We were only supposed to be walking past the pub. We ended up leaving with a baby crow in a box. This was the second time in two years we’d taken on a corvid rescue from the same spot in a densely populated urban setting. (See here for the story of Mortimer, this junior crow’s older sibling.) This story is ongoing - and I’m not yet convinced that it’s going to have a happy ending.
‘Rescuing’ an urban crow is not easy, not normally advised, and prone to difficulties with regards to releasing the young bird back into the concrete jungle. There are issues around whether it will be able to learn sufficient independent skills (reliable flight, feeding, and awareness of predators), and, even more important in the long-term, be accepted back into its crow family and the local crow community. It is ridiculously time-consuming.
So why did we take it on?
What stopped us in our tracks, Nik and me, when walking past the Newcome Arms that first Sunday in June, was the sight of a fledgling crow lying dead in the road, crushed under the wheels of a car. A couple of the pub regulars told us it had only just come down from its nest that same day, before its fairly brutal death.
The nest sits high above in the tall, slender sycamore trees, directly over the tarmac road and pavement, and has done for years. When the parents had tipped the flightless young bird out of the nest - as is normal behaviour in the crow world, where the youngsters live on the ground for weeks with their parents buzzing about - its resulting landing was tough, dangerous and ultimately fatal.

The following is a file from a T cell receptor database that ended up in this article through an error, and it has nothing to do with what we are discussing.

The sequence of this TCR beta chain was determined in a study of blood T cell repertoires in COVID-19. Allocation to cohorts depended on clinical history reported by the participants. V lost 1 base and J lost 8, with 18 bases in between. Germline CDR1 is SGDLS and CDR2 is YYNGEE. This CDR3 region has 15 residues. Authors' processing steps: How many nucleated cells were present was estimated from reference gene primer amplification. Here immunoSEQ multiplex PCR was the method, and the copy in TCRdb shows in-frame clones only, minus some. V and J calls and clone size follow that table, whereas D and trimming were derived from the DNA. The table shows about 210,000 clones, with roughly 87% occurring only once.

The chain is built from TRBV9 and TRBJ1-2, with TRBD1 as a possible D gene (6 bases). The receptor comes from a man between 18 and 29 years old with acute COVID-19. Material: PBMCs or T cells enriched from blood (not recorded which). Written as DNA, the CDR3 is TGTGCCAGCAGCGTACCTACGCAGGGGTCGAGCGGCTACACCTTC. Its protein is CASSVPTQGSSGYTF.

We also learned that there was a second baby crow that had also come down from the nest that day, and that the publican Ellie had this one safe inside the pub, in a box. Did we want to go in a talk to her?
As we went inside we looked north up Newcome Road and saw two adult crows - the parents - on a house roof, clearly searching for the surviving junior crow. It was an emotional moment to also catch sight of a third adult crow - presumably Mortimer - on the pavement opposite them, at car wheel level, looking either for food or its family member.
Long story short, we ended up taking the very young baby crow back to my house, and Nik and I reassembled the Crow Rescue Kit - a dog crate, perches, feeding bowls, a water bowl, bedding, a curtain cover for night time … I had stern words with the cats, and started hand feeding the crow all kinds of food dipped in water, such as minced meat and eggs.
‘Junior’ crow has responded well to being fed, and has quickly learned to feed itself and to drink water from bowls. It has pottered and jumped about uncaged in our gardens. It has connected with its parents who stay close by and alert to its presence.
After 18 days, its flight feathers still haven’t come through properly, and so it still can’t fly; and while keeping the young crow in captivity is a dilemma, letting it go now onto the pavement outside the pub would feel like deliberately putting it in harm’s way. It needs to be able to get itself off the ground and away from the urban dangers of cars, cats, foxes, rats and people.
‘There is an emotional element in rescuing a crow’
There is an emotional element in rescuing a crow, and it would be foolish to deny that. The sounds a young crow makes - a gentle caw - and the blue-to-grey eyes, the glint of their feathers, the open beak, the pink mouth, the feel of the tongue, the smallness, the lightness and the dependency, and the excitement at its parents’ nearness, evoke a human response. They evoke a deep sense of guilt and responsibility also.